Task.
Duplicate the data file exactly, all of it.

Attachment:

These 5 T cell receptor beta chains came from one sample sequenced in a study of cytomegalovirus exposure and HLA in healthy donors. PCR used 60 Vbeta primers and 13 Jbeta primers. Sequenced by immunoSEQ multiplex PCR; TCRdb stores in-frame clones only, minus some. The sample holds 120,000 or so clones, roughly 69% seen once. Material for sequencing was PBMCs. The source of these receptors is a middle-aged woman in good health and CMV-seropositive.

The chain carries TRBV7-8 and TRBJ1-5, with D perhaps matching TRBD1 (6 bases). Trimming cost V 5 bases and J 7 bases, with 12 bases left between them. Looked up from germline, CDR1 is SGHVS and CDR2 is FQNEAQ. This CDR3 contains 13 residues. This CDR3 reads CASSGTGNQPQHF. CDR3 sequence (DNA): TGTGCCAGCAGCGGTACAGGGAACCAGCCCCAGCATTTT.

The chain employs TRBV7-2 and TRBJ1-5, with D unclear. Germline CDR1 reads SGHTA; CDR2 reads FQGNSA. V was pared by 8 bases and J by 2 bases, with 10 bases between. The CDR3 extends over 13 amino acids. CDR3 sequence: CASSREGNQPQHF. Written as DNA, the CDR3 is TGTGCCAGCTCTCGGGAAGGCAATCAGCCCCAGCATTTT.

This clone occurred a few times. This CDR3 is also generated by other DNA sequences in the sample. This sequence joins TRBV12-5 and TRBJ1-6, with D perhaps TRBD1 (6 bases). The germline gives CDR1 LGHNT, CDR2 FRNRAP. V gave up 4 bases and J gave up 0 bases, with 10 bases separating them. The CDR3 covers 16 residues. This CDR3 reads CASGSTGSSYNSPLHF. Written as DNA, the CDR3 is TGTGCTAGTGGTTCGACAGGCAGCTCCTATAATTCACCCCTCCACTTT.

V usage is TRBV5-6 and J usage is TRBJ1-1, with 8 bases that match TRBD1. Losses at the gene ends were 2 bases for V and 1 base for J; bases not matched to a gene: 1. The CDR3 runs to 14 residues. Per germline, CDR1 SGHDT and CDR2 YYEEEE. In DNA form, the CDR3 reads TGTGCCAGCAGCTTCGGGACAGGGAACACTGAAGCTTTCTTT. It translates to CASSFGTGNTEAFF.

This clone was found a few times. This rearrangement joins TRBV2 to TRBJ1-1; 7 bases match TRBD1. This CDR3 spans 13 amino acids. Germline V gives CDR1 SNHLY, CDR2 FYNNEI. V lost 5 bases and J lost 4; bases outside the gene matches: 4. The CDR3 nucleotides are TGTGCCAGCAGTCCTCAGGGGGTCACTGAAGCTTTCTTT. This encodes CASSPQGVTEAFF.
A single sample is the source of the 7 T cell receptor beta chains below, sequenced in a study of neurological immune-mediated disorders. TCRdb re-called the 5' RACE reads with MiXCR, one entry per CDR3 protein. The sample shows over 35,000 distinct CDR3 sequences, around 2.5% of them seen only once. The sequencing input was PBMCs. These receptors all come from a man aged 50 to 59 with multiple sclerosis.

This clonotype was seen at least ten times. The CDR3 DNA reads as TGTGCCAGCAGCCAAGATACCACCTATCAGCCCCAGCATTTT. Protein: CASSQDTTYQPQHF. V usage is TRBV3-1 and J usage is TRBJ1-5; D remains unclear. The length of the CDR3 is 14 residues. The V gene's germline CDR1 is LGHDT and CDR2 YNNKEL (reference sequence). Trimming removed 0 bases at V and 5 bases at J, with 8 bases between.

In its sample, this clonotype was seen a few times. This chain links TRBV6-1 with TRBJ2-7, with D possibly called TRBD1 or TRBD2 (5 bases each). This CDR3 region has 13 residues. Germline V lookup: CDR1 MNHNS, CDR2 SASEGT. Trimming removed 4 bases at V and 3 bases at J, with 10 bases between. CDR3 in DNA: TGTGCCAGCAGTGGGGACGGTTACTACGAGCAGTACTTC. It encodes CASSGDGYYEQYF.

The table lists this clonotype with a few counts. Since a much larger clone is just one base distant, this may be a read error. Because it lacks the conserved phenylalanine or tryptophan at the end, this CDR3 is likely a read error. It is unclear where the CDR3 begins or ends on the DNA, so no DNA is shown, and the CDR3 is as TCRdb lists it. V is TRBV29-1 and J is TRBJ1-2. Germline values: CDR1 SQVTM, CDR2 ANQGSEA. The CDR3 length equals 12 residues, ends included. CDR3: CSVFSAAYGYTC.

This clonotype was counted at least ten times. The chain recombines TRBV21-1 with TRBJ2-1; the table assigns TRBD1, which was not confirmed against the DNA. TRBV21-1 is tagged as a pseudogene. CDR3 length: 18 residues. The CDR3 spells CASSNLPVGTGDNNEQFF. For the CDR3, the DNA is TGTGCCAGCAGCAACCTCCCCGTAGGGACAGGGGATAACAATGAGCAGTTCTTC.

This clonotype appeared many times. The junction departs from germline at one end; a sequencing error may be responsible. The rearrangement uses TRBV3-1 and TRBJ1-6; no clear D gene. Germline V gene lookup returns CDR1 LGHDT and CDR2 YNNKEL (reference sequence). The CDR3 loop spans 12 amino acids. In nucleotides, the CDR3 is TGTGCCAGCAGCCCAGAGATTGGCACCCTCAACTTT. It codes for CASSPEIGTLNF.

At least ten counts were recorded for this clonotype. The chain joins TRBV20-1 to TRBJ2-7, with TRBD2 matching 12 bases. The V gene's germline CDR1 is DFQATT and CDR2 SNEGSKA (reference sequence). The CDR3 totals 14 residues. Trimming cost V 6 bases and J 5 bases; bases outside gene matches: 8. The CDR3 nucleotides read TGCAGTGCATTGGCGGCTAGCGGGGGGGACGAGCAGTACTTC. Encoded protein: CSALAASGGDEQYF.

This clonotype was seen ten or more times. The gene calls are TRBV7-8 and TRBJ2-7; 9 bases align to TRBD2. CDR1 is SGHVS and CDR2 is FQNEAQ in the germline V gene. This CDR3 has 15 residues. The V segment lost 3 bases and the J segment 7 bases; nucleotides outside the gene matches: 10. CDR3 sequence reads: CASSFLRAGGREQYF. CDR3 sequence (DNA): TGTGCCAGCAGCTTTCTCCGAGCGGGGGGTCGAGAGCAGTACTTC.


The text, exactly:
These 5 T cell receptor beta chains came from one sample sequenced in a study of cytomegalovirus exposure and HLA in healthy donors. PCR used 60 Vbeta primers and 13 Jbeta primers. Sequenced by immunoSEQ multiplex PCR; TCRdb stores in-frame clones only, minus some. The sample holds 120,000 or so clones, roughly 69% seen once. Material for sequencing was PBMCs. The source of these receptors is a middle-aged woman in good health and CMV-seropositive.

The chain carries TRBV7-8 and TRBJ1-5, with D perhaps matching TRBD1 (6 bases). Trimming cost V 5 bases and J 7 bases, with 12 bases left between them. Looked up from germline, CDR1 is SGHVS and CDR2 is FQNEAQ. This CDR3 contains 13 residues. This CDR3 reads CASSGTGNQPQHF. CDR3 sequence (DNA): TGTGCCAGCAGCGGTACAGGGAACCAGCCCCAGCATTTT.

The chain employs TRBV7-2 and TRBJ1-5, with D unclear. Germline CDR1 reads SGHTA; CDR2 reads FQGNSA. V was pared by 8 bases and J by 2 bases, with 10 bases between. The CDR3 extends over 13 amino acids. CDR3 sequence: CASSREGNQPQHF. Written as DNA, the CDR3 is TGTGCCAGCTCTCGGGAAGGCAATCAGCCCCAGCATTTT.

This clone occurred a few times. This CDR3 is also generated by other DNA sequences in the sample. This sequence joins TRBV12-5 and TRBJ1-6, with D perhaps TRBD1 (6 bases). The germline gives CDR1 LGHNT, CDR2 FRNRAP. V gave up 4 bases and J gave up 0 bases, with 10 bases separating them. The CDR3 covers 16 residues. This CDR3 reads CASGSTGSSYNSPLHF. Written as DNA, the CDR3 is TGTGCTAGTGGTTCGACAGGCAGCTCCTATAATTCACCCCTCCACTTT.

V usage is TRBV5-6 and J usage is TRBJ1-1, with 8 bases that match TRBD1. Losses at the gene ends were 2 bases for V and 1 base for J; bases not matched to a gene: 1. The CDR3 runs to 14 residues. Per germline, CDR1 SGHDT and CDR2 YYEEEE. In DNA form, the CDR3 reads TGTGCCAGCAGCTTCGGGACAGGGAACACTGAAGCTTTCTTT. It translates to CASSFGTGNTEAFF.

This clone was found a few times. This rearrangement joins TRBV2 to TRBJ1-1; 7 bases match TRBD1. This CDR3 spans 13 amino acids. Germline V gives CDR1 SNHLY, CDR2 FYNNEI. V lost 5 bases and J lost 4; bases outside the gene matches: 4. The CDR3 nucleotides are TGTGCCAGCAGTCCTCAGGGGGTCACTGAAGCTTTCTTT. This encodes CASSPQGVTEAFF.
A single sample is the source of the 7 T cell receptor beta chains below, sequenced in a study of neurological immune-mediated disorders. TCRdb re-called the 5' RACE reads with MiXCR, one entry per CDR3 protein. The sample shows over 35,000 distinct CDR3 sequences, around 2.5% of them seen only once. The sequencing input was PBMCs. These receptors all come from a man aged 50 to 59 with multiple sclerosis.

This clonotype was seen at least ten times. The CDR3 DNA reads as TGTGCCAGCAGCCAAGATACCACCTATCAGCCCCAGCATTTT. Protein: CASSQDTTYQPQHF. V usage is TRBV3-1 and J usage is TRBJ1-5; D remains unclear. The length of the CDR3 is 14 residues. The V gene's germline CDR1 is LGHDT and CDR2 YNNKEL (reference sequence). Trimming removed 0 bases at V and 5 bases at J, with 8 bases between.

In its sample, this clonotype was seen a few times. This chain links TRBV6-1 with TRBJ2-7, with D possibly called TRBD1 or TRBD2 (5 bases each). This CDR3 region has 13 residues. Germline V lookup: CDR1 MNHNS, CDR2 SASEGT. Trimming removed 4 bases at V and 3 bases at J, with 10 bases between. CDR3 in DNA: TGTGCCAGCAGTGGGGACGGTTACTACGAGCAGTACTTC. It encodes CASSGDGYYEQYF.

The table lists this clonotype with a few counts. Since a much larger clone is just one base distant, this may be a read error. Because it lacks the conserved phenylalanine or tryptophan at the end, this CDR3 is likely a read error. It is unclear where the CDR3 begins or ends on the DNA, so no DNA is shown, and the CDR3 is as TCRdb lists it. V is TRBV29-1 and J is TRBJ1-2. Germline values: CDR1 SQVTM, CDR2 ANQGSEA. The CDR3 length equals 12 residues, ends included. CDR3: CSVFSAAYGYTC.

This clonotype was counted at least ten times. The chain recombines TRBV21-1 with TRBJ2-1; the table assigns TRBD1, which was not confirmed against the DNA. TRBV21-1 is tagged as a pseudogene. CDR3 length: 18 residues. The CDR3 spells CASSNLPVGTGDNNEQFF. For the CDR3, the DNA is TGTGCCAGCAGCAACCTCCCCGTAGGGACAGGGGATAACAATGAGCAGTTCTTC.

This clonotype appeared many times. The junction departs from germline at one end; a sequencing error may be responsible. The rearrangement uses TRBV3-1 and TRBJ1-6; no clear D gene. Germline V gene lookup returns CDR1 LGHDT and CDR2 YNNKEL (reference sequence). The CDR3 loop spans 12 amino acids. In nucleotides, the CDR3 is TGTGCCAGCAGCCCAGAGATTGGCACCCTCAACTTT. It codes for CASSPEIGTLNF.

At least ten counts were recorded for this clonotype. The chain joins TRBV20-1 to TRBJ2-7, with TRBD2 matching 12 bases. The V gene's germline CDR1 is DFQATT and CDR2 SNEGSKA (reference sequence). The CDR3 totals 14 residues. Trimming cost V 6 bases and J 5 bases; bases outside gene matches: 8. The CDR3 nucleotides read TGCAGTGCATTGGCGGCTAGCGGGGGGGACGAGCAGTACTTC. Encoded protein: CSALAASGGDEQYF.

This clonotype was seen ten or more times. The gene calls are TRBV7-8 and TRBJ2-7; 9 bases align to TRBD2. CDR1 is SGHVS and CDR2 is FQNEAQ in the germline V gene. This CDR3 has 15 residues. The V segment lost 3 bases and the J segment 7 bases; nucleotides outside the gene matches: 10. CDR3 sequence reads: CASSFLRAGGREQYF. CDR3 sequence (DNA): TGTGCCAGCAGCTTTCTCCGAGCGGGGGGTCGAGAGCAGTACTTC.